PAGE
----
I used to spend money on only two things: stuff for myself and gifts for others. Then I adopted Winston, a wire-haired terrier who'd been given up by his owner because he "cost a lot," which he does, but bringing a dog into my life has been totally worth it. Here's why.
1. You exercise more.
I work from home, so I could stay in my pajamas and slippers all day if I didn't have Winston, who needs at least a couple of walks and sometimes a long run each day. And that's just the obvious exercise. I also have to chase him when he's playing keep-away with something gross he unearthed in the backyard, run sprint intervals when he slips out of previously undiscovered holes in the fence, and vacuum up all his hair and mop his muddy paw prints twice a week. He's basically a personal trainer in a fur coat.
2. You become a better communicator.
My husband and I merged our Google calendars after getting Winston, because if one of us had an event, the other had to get home to let out the dog. We've had to make a lot of joint decisions that require compromise: for example, whether or not to crate Winston, let him off-leash at the dog park, and give him our leftover yogurt containers to lick clean (yes, yes, and yes). And we've also had to communicate with all kinds of strangers, including children, sidewalk psychics, and drunken concertgoers who want to pet, hug, and wrestle with Winston. (Dog ownership is also good for learning to set boundaries.)
3. You learn to be less rigid.
"I'll never buy fancy toys or hire a trainer," I said. "I'll just give him sticks and teach him to sit," I said. Then I hired a trainer because Winston howled for hours every time I left and chewed the couch cushions the second I stepped in the shower. And the trainer recommended a bunch of the fancy toys I used to make fun of and now swear by. The moral of the story is that "God" in that Yiddish proverb "We plan, God laughs" could easily be replaced with "dog."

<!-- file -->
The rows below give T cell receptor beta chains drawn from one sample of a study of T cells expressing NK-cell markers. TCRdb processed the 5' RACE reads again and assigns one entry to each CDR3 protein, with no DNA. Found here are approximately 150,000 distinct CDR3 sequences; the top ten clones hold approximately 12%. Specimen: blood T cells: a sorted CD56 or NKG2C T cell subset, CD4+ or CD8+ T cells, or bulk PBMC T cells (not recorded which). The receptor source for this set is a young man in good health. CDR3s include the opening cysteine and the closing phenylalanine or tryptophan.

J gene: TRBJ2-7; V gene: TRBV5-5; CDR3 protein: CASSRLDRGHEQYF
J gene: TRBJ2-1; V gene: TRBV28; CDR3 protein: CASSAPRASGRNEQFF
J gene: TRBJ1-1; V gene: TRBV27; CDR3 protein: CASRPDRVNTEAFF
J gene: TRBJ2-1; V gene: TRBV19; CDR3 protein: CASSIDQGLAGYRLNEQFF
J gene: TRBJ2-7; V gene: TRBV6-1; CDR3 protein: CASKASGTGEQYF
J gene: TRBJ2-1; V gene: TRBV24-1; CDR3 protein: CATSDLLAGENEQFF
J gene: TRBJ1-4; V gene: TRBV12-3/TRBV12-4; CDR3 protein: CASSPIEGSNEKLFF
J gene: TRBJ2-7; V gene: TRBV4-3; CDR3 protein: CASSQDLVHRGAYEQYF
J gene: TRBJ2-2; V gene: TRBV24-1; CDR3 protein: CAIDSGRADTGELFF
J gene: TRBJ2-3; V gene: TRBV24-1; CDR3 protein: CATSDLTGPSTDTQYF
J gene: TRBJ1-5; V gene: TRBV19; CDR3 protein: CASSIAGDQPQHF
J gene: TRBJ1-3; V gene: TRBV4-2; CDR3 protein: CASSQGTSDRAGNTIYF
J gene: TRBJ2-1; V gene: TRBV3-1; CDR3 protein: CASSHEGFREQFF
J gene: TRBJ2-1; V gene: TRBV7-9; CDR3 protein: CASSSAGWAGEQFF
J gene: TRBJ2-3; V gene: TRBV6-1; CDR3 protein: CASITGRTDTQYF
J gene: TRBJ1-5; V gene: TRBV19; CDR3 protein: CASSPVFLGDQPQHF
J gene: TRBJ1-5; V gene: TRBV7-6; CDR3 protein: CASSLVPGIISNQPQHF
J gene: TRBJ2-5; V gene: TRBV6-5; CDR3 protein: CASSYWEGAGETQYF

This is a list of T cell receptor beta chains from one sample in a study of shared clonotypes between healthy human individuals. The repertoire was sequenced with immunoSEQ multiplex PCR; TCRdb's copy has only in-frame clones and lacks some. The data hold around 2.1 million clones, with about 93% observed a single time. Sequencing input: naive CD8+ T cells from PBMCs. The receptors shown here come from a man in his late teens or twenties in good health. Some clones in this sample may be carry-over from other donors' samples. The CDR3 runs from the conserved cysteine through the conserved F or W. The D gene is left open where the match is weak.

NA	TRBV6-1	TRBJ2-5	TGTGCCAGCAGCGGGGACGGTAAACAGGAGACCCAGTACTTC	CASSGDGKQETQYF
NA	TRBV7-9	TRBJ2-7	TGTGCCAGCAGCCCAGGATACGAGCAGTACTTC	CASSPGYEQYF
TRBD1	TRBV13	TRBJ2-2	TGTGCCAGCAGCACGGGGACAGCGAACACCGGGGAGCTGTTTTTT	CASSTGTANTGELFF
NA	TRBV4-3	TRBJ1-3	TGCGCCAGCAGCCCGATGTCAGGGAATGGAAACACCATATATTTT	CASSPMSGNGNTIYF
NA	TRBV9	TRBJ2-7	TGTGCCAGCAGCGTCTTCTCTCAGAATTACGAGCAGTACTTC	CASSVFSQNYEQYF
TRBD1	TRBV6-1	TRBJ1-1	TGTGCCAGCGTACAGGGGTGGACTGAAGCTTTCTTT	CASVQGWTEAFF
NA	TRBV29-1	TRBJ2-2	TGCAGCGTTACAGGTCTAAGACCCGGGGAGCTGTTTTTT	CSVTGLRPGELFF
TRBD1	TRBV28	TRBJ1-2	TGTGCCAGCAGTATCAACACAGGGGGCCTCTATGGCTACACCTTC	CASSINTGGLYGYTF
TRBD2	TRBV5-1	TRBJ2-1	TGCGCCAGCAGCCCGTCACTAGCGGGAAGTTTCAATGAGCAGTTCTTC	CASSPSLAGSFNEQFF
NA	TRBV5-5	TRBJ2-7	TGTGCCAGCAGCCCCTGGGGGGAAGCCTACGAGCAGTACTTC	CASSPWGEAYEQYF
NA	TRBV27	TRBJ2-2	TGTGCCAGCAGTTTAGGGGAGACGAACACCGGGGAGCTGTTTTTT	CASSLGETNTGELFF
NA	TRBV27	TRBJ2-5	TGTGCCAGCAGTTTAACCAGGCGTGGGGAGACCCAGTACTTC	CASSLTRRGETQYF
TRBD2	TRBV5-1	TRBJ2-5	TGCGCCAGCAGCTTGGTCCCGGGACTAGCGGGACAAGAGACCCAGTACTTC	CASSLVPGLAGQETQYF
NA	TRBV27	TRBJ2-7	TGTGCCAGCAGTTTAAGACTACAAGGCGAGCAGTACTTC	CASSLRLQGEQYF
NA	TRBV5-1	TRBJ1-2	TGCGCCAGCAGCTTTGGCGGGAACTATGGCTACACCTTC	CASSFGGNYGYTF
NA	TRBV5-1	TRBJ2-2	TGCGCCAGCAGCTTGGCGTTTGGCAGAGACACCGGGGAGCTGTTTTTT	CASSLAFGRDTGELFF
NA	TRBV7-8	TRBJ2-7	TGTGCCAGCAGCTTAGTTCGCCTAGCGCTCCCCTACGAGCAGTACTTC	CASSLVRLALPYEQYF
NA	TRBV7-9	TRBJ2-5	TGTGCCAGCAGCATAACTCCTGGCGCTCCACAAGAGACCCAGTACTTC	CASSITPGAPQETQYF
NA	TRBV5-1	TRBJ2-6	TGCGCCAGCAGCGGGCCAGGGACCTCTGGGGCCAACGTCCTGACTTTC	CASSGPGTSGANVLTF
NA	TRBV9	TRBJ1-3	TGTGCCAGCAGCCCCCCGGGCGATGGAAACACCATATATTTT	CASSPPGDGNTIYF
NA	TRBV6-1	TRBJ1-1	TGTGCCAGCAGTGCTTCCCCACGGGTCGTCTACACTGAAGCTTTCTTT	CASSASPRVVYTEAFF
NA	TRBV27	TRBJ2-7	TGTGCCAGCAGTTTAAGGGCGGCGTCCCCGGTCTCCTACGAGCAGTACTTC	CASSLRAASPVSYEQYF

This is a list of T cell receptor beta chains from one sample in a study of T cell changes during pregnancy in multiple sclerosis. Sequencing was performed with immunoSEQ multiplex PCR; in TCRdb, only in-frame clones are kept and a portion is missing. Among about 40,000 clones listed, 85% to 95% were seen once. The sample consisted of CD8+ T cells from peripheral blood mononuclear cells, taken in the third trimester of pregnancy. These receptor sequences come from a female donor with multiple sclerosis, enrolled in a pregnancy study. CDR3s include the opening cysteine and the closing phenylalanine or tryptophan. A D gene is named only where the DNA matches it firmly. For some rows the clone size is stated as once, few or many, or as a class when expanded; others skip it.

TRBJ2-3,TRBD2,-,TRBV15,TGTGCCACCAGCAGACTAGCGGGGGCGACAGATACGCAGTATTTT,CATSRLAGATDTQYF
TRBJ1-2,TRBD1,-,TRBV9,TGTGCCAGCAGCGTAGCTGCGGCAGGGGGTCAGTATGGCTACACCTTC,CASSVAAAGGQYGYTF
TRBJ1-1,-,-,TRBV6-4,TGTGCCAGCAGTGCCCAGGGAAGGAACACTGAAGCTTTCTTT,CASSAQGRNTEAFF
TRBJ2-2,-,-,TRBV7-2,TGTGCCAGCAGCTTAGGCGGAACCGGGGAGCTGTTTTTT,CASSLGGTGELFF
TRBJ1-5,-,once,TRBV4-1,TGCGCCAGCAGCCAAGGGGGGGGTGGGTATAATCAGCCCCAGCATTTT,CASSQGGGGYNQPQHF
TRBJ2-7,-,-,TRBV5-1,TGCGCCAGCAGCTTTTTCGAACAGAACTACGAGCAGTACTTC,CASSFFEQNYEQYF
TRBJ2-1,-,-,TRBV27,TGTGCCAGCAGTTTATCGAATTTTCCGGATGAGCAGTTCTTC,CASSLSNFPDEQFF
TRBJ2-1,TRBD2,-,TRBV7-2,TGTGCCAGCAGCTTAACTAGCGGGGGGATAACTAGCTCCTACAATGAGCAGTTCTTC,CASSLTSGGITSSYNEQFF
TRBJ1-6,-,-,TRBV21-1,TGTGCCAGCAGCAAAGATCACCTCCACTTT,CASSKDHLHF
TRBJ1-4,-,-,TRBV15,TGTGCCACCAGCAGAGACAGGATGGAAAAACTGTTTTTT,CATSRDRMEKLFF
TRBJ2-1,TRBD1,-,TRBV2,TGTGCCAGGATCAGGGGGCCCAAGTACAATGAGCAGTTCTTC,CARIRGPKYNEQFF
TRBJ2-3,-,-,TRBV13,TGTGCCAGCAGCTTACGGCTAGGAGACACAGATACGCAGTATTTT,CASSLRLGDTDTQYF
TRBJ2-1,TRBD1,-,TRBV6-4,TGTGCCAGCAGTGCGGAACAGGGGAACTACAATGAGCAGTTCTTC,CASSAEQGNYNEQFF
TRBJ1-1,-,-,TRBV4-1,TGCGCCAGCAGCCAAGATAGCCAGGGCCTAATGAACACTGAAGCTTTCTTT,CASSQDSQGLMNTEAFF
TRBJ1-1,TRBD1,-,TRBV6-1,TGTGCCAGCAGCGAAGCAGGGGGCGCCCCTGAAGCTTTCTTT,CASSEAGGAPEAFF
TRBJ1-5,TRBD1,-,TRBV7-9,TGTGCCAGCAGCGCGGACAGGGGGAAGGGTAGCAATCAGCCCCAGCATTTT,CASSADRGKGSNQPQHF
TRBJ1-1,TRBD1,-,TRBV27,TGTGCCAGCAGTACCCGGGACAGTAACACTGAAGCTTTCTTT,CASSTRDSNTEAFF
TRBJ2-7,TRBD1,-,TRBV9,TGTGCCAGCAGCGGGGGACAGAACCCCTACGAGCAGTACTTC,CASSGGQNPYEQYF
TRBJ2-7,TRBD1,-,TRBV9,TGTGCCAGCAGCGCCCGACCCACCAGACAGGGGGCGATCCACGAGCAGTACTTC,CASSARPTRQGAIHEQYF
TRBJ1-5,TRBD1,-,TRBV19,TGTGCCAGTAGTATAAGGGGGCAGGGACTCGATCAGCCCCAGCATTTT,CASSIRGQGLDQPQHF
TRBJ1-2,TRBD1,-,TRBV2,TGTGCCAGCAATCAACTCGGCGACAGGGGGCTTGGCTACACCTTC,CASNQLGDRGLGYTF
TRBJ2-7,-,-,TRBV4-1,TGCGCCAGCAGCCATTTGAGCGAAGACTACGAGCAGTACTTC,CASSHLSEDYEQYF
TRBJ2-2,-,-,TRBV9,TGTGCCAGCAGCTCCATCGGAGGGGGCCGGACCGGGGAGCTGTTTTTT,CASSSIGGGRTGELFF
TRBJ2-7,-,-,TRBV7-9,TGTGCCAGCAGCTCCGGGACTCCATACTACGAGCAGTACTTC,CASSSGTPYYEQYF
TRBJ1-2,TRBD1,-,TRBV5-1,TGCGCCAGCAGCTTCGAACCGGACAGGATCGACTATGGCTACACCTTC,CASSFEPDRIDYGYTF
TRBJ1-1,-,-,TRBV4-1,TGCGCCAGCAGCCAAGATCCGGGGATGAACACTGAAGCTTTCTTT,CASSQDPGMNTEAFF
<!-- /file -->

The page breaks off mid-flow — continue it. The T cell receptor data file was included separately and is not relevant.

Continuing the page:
4. You start racking up the likes.
Once you get a dog, you have a muse, which means you can stop taking pictures of sunsets and latte art. And people are 38 percent more likely to double tap a picture with a face, so you earn a little self-esteem boost, too. A few people might eventually get sick of looking at pictures of your dog, but you'll keep posting them anyway because you're blinded by love. And because you've earned it after looking at a billion pictures of their baby/vacation/manicure.
5. You stop holding grudges.
Winston has chewed the leather rug my friend brought back from Africa, then thrown up on it. He's pestered me so ruthlessly, I resorted to trying to distract him with a chew toy covered in melted Velveeta cheese, which exploded in the microwave and smelled worse than a dead body for days. He's taken what looks like a shark bite out of my very expensive yoga mat. Every time, I've stayed mad for maybe three minutes and then kissed his tiny snout again, even though I worry I'm rubbing off his fur Velveteen Rabbit–style. After all, who needs yoga when a dog brings so much light to your life — and burns more calories to boot?